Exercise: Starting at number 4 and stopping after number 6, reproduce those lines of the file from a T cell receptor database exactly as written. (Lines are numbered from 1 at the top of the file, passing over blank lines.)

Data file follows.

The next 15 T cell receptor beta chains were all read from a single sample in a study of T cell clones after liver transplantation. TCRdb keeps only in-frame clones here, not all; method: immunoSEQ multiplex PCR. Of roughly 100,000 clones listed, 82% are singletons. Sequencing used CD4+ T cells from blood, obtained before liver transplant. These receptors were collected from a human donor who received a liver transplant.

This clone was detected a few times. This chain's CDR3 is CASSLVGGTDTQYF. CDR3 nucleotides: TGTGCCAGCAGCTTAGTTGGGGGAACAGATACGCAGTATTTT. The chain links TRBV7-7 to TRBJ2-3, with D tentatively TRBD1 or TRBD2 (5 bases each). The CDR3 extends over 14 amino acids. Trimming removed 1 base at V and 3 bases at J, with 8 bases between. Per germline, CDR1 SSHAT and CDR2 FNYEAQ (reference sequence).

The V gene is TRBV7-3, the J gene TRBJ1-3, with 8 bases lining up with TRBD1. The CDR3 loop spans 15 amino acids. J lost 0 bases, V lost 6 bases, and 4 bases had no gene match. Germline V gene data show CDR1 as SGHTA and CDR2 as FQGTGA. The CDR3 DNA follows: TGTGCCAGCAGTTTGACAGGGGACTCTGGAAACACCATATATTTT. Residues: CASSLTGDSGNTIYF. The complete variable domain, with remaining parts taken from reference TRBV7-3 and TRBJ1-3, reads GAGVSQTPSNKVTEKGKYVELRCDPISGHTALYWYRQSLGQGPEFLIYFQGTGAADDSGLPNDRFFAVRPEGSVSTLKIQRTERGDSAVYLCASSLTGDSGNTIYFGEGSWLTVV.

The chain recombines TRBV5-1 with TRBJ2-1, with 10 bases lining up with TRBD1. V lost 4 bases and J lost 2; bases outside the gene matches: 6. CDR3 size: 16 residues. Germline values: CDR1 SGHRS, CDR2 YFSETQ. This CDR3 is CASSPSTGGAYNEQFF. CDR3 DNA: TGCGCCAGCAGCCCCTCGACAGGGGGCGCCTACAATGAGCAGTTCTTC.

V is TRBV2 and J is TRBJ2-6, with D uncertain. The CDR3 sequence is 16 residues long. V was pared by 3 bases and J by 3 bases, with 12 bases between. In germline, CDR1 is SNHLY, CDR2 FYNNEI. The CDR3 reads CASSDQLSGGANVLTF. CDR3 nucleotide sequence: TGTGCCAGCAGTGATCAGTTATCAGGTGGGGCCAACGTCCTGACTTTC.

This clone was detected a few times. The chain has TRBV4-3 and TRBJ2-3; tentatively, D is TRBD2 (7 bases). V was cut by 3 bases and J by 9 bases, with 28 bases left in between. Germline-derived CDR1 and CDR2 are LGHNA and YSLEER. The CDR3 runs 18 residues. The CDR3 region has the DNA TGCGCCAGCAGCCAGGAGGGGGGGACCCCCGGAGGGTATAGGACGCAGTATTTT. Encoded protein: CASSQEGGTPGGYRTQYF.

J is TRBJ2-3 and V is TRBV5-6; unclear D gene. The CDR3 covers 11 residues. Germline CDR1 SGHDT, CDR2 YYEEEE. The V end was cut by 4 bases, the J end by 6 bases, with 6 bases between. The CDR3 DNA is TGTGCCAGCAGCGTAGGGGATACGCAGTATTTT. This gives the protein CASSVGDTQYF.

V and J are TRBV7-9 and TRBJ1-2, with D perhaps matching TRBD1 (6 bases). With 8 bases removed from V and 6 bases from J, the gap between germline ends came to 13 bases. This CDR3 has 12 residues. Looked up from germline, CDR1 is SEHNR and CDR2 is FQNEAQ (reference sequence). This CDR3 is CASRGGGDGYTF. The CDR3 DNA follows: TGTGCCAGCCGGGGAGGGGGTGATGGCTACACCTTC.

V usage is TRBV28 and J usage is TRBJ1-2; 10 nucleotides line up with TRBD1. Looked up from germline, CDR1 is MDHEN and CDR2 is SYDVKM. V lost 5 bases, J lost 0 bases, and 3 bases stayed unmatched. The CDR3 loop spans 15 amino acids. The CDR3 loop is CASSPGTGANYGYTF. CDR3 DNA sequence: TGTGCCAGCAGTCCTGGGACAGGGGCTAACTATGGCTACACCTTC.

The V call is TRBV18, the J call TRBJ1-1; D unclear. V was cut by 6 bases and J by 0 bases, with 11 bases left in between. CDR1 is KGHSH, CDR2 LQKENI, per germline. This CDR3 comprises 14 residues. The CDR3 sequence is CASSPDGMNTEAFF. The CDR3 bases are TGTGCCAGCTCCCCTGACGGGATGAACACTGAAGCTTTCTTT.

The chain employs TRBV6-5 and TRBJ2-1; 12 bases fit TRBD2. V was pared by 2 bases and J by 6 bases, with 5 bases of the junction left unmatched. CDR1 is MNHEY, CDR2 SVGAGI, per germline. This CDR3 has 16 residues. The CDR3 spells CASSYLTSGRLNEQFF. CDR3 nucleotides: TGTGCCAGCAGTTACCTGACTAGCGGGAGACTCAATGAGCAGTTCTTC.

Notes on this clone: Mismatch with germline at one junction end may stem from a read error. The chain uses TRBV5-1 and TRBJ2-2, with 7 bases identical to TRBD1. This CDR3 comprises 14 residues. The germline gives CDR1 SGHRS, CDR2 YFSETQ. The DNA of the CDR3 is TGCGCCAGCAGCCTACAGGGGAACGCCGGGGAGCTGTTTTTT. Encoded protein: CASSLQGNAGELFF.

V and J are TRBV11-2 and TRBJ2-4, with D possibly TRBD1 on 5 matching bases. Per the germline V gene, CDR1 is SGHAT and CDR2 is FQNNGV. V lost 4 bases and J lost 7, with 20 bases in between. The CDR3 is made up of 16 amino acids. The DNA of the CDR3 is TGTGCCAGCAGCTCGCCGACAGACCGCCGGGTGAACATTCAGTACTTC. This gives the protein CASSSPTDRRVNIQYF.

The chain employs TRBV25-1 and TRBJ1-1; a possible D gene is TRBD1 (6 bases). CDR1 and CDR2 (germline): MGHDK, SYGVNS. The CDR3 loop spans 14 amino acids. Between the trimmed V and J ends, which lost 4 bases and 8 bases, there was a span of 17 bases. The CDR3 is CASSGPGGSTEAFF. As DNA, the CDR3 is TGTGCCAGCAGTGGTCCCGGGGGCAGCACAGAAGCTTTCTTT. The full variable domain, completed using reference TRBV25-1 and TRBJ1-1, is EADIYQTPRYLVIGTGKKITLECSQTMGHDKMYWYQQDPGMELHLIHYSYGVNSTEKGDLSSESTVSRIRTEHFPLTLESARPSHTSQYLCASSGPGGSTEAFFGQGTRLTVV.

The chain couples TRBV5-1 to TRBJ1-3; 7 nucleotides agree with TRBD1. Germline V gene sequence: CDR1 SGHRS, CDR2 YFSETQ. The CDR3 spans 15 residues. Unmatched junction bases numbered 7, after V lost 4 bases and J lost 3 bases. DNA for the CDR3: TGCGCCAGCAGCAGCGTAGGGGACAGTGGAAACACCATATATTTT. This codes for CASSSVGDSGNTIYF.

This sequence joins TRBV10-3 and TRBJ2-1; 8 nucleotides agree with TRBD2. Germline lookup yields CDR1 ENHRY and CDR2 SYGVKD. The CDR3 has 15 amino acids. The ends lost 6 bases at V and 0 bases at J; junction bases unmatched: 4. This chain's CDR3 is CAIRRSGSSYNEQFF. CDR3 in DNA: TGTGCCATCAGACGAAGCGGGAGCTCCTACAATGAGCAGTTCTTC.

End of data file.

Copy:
The chain recombines TRBV5-1 with TRBJ2-1, with 10 bases lining up with TRBD1. V lost 4 bases and J lost 2; bases outside the gene matches: 6. CDR3 size: 16 residues. Germline values: CDR1 SGHRS, CDR2 YFSETQ. This CDR3 is CASSPSTGGAYNEQFF. CDR3 DNA: TGCGCCAGCAGCCCCTCGACAGGGGGCGCCTACAATGAGCAGTTCTTC.

V is TRBV2 and J is TRBJ2-6, with D uncertain. The CDR3 sequence is 16 residues long. V was pared by 3 bases and J by 3 bases, with 12 bases between. In germline, CDR1 is SNHLY, CDR2 FYNNEI. The CDR3 reads CASSDQLSGGANVLTF. CDR3 nucleotide sequence: TGTGCCAGCAGTGATCAGTTATCAGGTGGGGCCAACGTCCTGACTTTC.

This clone was detected a few times. The chain has TRBV4-3 and TRBJ2-3; tentatively, D is TRBD2 (7 bases). V was cut by 3 bases and J by 9 bases, with 28 bases left in between. Germline-derived CDR1 and CDR2 are LGHNA and YSLEER. The CDR3 runs 18 residues. The CDR3 region has the DNA TGCGCCAGCAGCCAGGAGGGGGGGACCCCCGGAGGGTATAGGACGCAGTATTTT. Encoded protein: CASSQEGGTPGGYRTQYF.